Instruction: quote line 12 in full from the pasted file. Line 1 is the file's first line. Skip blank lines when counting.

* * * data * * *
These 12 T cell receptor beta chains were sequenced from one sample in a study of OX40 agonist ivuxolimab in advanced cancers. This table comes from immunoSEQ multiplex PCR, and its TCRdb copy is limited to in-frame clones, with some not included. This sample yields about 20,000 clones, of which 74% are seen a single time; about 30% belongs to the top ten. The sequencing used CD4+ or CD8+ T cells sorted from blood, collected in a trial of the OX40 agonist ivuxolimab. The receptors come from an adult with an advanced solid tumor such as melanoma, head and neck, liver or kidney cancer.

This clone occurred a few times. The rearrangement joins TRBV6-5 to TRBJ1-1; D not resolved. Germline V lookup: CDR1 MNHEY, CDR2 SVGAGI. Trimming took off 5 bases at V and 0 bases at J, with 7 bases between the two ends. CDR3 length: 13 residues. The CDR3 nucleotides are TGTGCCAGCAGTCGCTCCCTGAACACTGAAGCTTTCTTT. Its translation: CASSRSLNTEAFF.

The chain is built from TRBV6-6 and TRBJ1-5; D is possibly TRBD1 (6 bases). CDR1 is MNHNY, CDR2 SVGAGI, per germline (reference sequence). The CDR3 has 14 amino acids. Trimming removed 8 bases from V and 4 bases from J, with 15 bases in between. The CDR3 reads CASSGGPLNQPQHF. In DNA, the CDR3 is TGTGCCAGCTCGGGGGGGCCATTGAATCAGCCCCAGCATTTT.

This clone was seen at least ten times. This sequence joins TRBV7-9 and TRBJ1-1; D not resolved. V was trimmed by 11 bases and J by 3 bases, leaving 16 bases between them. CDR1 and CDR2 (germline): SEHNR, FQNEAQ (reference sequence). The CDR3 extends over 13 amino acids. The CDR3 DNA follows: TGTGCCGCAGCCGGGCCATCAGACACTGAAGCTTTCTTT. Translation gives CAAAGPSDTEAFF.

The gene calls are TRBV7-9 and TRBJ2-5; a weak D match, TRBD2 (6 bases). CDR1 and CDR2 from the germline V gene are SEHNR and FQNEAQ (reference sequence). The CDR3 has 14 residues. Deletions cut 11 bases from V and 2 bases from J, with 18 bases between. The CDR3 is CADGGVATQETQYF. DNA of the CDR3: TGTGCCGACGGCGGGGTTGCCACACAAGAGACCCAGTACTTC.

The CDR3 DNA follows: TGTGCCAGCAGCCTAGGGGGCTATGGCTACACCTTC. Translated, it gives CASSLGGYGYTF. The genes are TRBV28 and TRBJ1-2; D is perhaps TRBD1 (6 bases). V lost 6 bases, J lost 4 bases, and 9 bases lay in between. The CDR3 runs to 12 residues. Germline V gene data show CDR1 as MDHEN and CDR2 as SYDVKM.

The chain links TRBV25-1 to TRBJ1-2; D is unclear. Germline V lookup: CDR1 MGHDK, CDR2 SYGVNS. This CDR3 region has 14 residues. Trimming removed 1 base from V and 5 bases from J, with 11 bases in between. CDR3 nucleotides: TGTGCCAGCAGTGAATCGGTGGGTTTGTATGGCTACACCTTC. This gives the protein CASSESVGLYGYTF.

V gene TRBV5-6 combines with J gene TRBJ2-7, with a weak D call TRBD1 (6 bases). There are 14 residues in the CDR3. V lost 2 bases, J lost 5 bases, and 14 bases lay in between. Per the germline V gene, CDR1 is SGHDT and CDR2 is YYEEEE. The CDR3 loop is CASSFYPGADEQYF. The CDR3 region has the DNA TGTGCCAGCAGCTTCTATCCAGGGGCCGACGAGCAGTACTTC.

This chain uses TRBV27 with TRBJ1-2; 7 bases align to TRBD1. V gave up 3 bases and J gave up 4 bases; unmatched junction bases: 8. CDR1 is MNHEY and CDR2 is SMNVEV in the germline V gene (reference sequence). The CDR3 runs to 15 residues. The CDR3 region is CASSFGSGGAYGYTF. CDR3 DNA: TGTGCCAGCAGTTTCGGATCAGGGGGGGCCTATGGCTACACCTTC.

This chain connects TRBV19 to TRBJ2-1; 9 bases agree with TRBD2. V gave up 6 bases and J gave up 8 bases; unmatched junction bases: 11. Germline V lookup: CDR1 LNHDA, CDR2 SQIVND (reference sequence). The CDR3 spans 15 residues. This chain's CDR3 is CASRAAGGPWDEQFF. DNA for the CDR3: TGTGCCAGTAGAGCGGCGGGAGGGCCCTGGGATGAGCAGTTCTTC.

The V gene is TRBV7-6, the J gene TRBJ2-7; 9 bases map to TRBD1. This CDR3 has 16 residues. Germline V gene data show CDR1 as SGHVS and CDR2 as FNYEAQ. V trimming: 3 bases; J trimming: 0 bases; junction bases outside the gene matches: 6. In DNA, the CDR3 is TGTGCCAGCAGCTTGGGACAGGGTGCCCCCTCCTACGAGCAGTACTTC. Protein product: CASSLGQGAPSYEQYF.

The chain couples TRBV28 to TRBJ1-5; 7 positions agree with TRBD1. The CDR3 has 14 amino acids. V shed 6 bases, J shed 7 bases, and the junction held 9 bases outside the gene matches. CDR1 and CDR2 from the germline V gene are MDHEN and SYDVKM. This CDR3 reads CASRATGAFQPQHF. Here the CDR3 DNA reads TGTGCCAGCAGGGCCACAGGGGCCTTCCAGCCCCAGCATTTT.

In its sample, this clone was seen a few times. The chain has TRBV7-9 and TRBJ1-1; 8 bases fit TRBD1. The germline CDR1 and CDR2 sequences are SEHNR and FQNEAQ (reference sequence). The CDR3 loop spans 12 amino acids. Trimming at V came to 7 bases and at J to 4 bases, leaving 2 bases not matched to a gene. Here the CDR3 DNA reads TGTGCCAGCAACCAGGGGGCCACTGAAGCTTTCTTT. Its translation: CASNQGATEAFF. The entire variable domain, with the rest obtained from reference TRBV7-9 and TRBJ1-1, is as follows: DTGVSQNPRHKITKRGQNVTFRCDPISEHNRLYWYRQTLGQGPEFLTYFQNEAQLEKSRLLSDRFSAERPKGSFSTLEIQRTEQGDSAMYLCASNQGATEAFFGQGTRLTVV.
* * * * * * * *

The chain couples TRBV28 to TRBJ1-5; 7 positions agree with TRBD1. The CDR3 has 14 amino acids. V shed 6 bases, J shed 7 bases, and the junction held 9 bases outside the gene matches. CDR1 and CDR2 from the germline V gene are MDHEN and SYDVKM. This CDR3 reads CASRATGAFQPQHF. Here the CDR3 DNA reads TGTGCCAGCAGGGCCACAGGGGCCTTCCAGCCCCAGCATTTT.